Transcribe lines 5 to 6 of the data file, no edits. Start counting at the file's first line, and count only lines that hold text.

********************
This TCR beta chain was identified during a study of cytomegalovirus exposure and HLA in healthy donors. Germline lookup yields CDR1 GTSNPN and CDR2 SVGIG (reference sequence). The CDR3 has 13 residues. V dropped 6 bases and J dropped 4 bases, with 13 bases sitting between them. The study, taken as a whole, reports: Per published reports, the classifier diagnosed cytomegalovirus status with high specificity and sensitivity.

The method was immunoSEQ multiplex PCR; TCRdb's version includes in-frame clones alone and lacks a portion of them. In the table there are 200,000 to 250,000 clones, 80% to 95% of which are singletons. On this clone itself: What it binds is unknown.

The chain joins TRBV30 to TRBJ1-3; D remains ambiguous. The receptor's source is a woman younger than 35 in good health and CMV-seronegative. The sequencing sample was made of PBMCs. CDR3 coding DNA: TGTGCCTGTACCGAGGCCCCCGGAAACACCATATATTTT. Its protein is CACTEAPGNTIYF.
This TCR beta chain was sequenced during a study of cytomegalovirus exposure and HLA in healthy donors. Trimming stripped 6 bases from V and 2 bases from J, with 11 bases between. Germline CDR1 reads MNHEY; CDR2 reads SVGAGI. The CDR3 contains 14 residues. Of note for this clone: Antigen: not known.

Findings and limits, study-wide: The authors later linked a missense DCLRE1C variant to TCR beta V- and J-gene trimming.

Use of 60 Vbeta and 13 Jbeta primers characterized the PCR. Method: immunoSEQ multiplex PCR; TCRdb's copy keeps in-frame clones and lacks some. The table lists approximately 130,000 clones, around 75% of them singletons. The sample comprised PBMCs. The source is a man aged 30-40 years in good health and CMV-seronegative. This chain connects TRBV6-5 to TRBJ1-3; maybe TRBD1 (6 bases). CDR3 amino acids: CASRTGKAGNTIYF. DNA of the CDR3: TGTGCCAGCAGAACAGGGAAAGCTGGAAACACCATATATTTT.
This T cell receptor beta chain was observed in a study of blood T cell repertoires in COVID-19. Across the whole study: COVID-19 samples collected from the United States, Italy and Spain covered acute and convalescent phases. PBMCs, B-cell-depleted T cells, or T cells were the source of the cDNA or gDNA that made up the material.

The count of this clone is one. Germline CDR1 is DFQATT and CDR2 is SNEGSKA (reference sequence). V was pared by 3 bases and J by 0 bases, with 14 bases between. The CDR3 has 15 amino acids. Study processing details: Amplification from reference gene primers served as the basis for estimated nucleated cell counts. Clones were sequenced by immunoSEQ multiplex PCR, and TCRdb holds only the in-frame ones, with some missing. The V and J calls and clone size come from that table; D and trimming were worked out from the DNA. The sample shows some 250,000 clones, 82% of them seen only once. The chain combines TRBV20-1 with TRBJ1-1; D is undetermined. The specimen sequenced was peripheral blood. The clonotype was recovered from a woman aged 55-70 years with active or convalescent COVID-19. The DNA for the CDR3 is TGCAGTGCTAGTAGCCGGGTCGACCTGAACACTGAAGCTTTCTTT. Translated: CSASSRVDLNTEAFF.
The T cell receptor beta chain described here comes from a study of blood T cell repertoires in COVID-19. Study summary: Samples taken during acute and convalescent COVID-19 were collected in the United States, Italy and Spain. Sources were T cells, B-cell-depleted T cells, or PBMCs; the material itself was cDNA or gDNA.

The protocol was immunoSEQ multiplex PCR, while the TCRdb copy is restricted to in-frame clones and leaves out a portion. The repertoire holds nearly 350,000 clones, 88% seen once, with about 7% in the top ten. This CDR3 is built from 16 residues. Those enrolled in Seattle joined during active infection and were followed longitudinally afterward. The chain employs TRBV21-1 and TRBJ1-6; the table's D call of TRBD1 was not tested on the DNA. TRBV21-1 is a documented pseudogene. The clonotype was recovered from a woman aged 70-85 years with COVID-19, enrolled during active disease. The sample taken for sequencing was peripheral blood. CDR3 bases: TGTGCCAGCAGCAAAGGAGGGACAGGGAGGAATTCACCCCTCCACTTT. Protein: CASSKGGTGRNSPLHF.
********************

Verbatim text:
Findings and limits, study-wide: The authors later linked a missense DCLRE1C variant to TCR beta V- and J-gene trimming.

Use of 60 Vbeta and 13 Jbeta primers characterized the PCR. Method: immunoSEQ multiplex PCR; TCRdb's copy keeps in-frame clones and lacks some. The table lists approximately 130,000 clones, around 75% of them singletons. The sample comprised PBMCs. The source is a man aged 30-40 years in good health and CMV-seronegative. This chain connects TRBV6-5 to TRBJ1-3; maybe TRBD1 (6 bases). CDR3 amino acids: CASRTGKAGNTIYF. DNA of the CDR3: TGTGCCAGCAGAACAGGGAAAGCTGGAAACACCATATATTTT.